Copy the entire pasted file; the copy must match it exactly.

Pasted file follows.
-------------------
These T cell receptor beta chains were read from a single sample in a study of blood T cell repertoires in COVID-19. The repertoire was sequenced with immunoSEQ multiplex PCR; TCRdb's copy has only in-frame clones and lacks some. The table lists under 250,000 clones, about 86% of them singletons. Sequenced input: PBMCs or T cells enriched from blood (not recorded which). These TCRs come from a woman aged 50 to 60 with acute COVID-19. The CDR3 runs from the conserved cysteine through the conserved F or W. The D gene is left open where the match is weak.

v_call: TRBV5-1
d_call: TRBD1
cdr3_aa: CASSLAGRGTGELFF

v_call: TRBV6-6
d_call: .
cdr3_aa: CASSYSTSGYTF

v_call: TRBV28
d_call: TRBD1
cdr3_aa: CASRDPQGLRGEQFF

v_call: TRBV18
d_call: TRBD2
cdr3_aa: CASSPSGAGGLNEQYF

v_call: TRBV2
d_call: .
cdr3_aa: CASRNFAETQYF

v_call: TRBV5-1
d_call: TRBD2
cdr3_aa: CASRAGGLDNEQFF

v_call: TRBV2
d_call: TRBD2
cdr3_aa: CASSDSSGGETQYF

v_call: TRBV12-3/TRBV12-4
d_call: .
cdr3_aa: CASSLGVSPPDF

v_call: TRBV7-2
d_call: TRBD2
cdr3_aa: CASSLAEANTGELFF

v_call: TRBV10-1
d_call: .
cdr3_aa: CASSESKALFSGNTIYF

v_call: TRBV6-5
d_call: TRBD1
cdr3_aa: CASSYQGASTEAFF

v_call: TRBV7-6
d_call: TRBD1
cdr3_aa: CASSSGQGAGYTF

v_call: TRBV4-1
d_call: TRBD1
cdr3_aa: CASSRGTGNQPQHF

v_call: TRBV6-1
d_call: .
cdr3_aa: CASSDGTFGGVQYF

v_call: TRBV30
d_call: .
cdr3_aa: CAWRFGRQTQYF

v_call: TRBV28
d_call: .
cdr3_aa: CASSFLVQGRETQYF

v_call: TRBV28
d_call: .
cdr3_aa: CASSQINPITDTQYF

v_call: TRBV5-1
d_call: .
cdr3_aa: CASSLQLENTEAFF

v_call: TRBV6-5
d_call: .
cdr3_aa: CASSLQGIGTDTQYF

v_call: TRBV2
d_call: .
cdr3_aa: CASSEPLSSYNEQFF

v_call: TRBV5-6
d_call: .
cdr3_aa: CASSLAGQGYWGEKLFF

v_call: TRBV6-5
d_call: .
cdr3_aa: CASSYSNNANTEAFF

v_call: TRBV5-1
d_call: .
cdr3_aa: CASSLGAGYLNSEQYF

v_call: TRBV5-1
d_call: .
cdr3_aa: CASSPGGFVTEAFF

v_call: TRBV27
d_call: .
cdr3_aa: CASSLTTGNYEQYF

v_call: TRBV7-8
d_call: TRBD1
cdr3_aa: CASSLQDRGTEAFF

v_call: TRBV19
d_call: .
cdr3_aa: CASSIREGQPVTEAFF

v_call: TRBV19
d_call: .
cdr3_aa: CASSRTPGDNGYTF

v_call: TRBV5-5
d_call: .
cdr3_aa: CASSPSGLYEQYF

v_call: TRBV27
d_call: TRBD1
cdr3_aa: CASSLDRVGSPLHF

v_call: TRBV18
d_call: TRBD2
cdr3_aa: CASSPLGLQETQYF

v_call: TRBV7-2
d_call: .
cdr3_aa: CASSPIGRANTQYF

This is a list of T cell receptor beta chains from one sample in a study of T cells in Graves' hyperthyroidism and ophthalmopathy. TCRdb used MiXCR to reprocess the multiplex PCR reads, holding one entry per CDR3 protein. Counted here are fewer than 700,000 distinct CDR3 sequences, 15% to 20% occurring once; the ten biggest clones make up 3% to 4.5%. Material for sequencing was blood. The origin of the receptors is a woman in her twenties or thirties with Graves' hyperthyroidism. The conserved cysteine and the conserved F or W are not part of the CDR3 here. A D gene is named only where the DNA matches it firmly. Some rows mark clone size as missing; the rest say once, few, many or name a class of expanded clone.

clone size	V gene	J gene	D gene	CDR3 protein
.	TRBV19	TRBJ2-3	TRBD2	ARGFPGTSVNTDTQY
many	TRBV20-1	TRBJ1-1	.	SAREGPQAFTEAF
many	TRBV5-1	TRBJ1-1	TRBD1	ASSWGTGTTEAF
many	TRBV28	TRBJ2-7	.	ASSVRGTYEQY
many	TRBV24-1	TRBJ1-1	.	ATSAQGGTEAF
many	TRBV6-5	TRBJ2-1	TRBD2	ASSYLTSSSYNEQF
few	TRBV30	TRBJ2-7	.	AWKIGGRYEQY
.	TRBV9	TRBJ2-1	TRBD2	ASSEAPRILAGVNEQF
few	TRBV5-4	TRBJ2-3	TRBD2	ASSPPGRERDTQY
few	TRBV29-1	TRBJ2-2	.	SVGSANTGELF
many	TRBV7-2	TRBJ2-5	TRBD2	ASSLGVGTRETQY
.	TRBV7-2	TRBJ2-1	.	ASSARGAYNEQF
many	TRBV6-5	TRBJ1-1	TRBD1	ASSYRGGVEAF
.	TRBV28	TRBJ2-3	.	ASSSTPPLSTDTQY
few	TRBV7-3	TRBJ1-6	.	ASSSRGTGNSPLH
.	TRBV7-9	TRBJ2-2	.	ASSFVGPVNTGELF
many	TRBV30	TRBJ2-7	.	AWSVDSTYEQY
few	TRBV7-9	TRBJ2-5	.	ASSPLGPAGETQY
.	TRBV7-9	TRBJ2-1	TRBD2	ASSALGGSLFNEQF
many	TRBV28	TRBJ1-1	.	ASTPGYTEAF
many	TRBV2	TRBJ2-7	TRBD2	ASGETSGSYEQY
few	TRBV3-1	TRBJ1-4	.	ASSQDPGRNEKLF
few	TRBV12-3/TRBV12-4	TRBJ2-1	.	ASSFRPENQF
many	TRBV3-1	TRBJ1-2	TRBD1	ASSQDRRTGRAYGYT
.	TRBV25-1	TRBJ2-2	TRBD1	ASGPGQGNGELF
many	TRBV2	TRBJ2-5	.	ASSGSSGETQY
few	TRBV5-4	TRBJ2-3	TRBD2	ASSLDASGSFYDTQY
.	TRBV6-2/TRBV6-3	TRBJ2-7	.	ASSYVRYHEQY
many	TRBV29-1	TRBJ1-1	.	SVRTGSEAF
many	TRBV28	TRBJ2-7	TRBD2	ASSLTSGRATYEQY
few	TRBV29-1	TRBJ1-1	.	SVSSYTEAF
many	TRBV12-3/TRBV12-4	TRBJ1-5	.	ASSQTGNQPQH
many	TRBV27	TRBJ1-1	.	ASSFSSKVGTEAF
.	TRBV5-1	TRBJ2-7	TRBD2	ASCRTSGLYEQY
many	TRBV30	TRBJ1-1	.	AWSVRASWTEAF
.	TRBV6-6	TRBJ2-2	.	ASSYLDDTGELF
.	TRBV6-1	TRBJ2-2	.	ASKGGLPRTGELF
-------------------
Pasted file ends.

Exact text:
These T cell receptor beta chains were read from a single sample in a study of blood T cell repertoires in COVID-19. The repertoire was sequenced with immunoSEQ multiplex PCR; TCRdb's copy has only in-frame clones and lacks some. The table lists under 250,000 clones, about 86% of them singletons. Sequenced input: PBMCs or T cells enriched from blood (not recorded which). These TCRs come from a woman aged 50 to 60 with acute COVID-19. The CDR3 runs from the conserved cysteine through the conserved F or W. The D gene is left open where the match is weak.

v_call: TRBV5-1
d_call: TRBD1
cdr3_aa: CASSLAGRGTGELFF

v_call: TRBV6-6
d_call: .
cdr3_aa: CASSYSTSGYTF

v_call: TRBV28
d_call: TRBD1
cdr3_aa: CASRDPQGLRGEQFF

v_call: TRBV18
d_call: TRBD2
cdr3_aa: CASSPSGAGGLNEQYF

v_call: TRBV2
d_call: .
cdr3_aa: CASRNFAETQYF

v_call: TRBV5-1
d_call: TRBD2
cdr3_aa: CASRAGGLDNEQFF

v_call: TRBV2
d_call: TRBD2
cdr3_aa: CASSDSSGGETQYF

v_call: TRBV12-3/TRBV12-4
d_call: .
cdr3_aa: CASSLGVSPPDF

v_call: TRBV7-2
d_call: TRBD2
cdr3_aa: CASSLAEANTGELFF

v_call: TRBV10-1
d_call: .
cdr3_aa: CASSESKALFSGNTIYF

v_call: TRBV6-5
d_call: TRBD1
cdr3_aa: CASSYQGASTEAFF

v_call: TRBV7-6
d_call: TRBD1
cdr3_aa: CASSSGQGAGYTF

v_call: TRBV4-1
d_call: TRBD1
cdr3_aa: CASSRGTGNQPQHF

v_call: TRBV6-1
d_call: .
cdr3_aa: CASSDGTFGGVQYF

v_call: TRBV30
d_call: .
cdr3_aa: CAWRFGRQTQYF

v_call: TRBV28
d_call: .
cdr3_aa: CASSFLVQGRETQYF

v_call: TRBV28
d_call: .
cdr3_aa: CASSQINPITDTQYF

v_call: TRBV5-1
d_call: .
cdr3_aa: CASSLQLENTEAFF

v_call: TRBV6-5
d_call: .
cdr3_aa: CASSLQGIGTDTQYF

v_call: TRBV2
d_call: .
cdr3_aa: CASSEPLSSYNEQFF

v_call: TRBV5-6
d_call: .
cdr3_aa: CASSLAGQGYWGEKLFF

v_call: TRBV6-5
d_call: .
cdr3_aa: CASSYSNNANTEAFF

v_call: TRBV5-1
d_call: .
cdr3_aa: CASSLGAGYLNSEQYF

v_call: TRBV5-1
d_call: .
cdr3_aa: CASSPGGFVTEAFF

v_call: TRBV27
d_call: .
cdr3_aa: CASSLTTGNYEQYF

v_call: TRBV7-8
d_call: TRBD1
cdr3_aa: CASSLQDRGTEAFF

v_call: TRBV19
d_call: .
cdr3_aa: CASSIREGQPVTEAFF

v_call: TRBV19
d_call: .
cdr3_aa: CASSRTPGDNGYTF

v_call: TRBV5-5
d_call: .
cdr3_aa: CASSPSGLYEQYF

v_call: TRBV27
d_call: TRBD1
cdr3_aa: CASSLDRVGSPLHF

v_call: TRBV18
d_call: TRBD2
cdr3_aa: CASSPLGLQETQYF

v_call: TRBV7-2
d_call: .
cdr3_aa: CASSPIGRANTQYF

This is a list of T cell receptor beta chains from one sample in a study of T cells in Graves' hyperthyroidism and ophthalmopathy. TCRdb used MiXCR to reprocess the multiplex PCR reads, holding one entry per CDR3 protein. Counted here are fewer than 700,000 distinct CDR3 sequences, 15% to 20% occurring once; the ten biggest clones make up 3% to 4.5%. Material for sequencing was blood. The origin of the receptors is a woman in her twenties or thirties with Graves' hyperthyroidism. The conserved cysteine and the conserved F or W are not part of the CDR3 here. A D gene is named only where the DNA matches it firmly. Some rows mark clone size as missing; the rest say once, few, many or name a class of expanded clone.

clone size	V gene	J gene	D gene	CDR3 protein
.	TRBV19	TRBJ2-3	TRBD2	ARGFPGTSVNTDTQY
many	TRBV20-1	TRBJ1-1	.	SAREGPQAFTEAF
many	TRBV5-1	TRBJ1-1	TRBD1	ASSWGTGTTEAF
many	TRBV28	TRBJ2-7	.	ASSVRGTYEQY
many	TRBV24-1	TRBJ1-1	.	ATSAQGGTEAF
many	TRBV6-5	TRBJ2-1	TRBD2	ASSYLTSSSYNEQF
few	TRBV30	TRBJ2-7	.	AWKIGGRYEQY
.	TRBV9	TRBJ2-1	TRBD2	ASSEAPRILAGVNEQF
few	TRBV5-4	TRBJ2-3	TRBD2	ASSPPGRERDTQY
few	TRBV29-1	TRBJ2-2	.	SVGSANTGELF
many	TRBV7-2	TRBJ2-5	TRBD2	ASSLGVGTRETQY
.	TRBV7-2	TRBJ2-1	.	ASSARGAYNEQF
many	TRBV6-5	TRBJ1-1	TRBD1	ASSYRGGVEAF
.	TRBV28	TRBJ2-3	.	ASSSTPPLSTDTQY
few	TRBV7-3	TRBJ1-6	.	ASSSRGTGNSPLH
.	TRBV7-9	TRBJ2-2	.	ASSFVGPVNTGELF
many	TRBV30	TRBJ2-7	.	AWSVDSTYEQY
few	TRBV7-9	TRBJ2-5	.	ASSPLGPAGETQY
.	TRBV7-9	TRBJ2-1	TRBD2	ASSALGGSLFNEQF
many	TRBV28	TRBJ1-1	.	ASTPGYTEAF
many	TRBV2	TRBJ2-7	TRBD2	ASGETSGSYEQY
few	TRBV3-1	TRBJ1-4	.	ASSQDPGRNEKLF
few	TRBV12-3/TRBV12-4	TRBJ2-1	.	ASSFRPENQF
many	TRBV3-1	TRBJ1-2	TRBD1	ASSQDRRTGRAYGYT
.	TRBV25-1	TRBJ2-2	TRBD1	ASGPGQGNGELF
many	TRBV2	TRBJ2-5	.	ASSGSSGETQY
few	TRBV5-4	TRBJ2-3	TRBD2	ASSLDASGSFYDTQY
.	TRBV6-2/TRBV6-3	TRBJ2-7	.	ASSYVRYHEQY
many	TRBV29-1	TRBJ1-1	.	SVRTGSEAF
many	TRBV28	TRBJ2-7	TRBD2	ASSLTSGRATYEQY
few	TRBV29-1	TRBJ1-1	.	SVSSYTEAF
many	TRBV12-3/TRBV12-4	TRBJ1-5	.	ASSQTGNQPQH
many	TRBV27	TRBJ1-1	.	ASSFSSKVGTEAF
.	TRBV5-1	TRBJ2-7	TRBD2	ASCRTSGLYEQY
many	TRBV30	TRBJ1-1	.	AWSVRASWTEAF
.	TRBV6-6	TRBJ2-2	.	ASSYLDDTGELF
.	TRBV6-1	TRBJ2-2	.	ASKGGLPRTGELF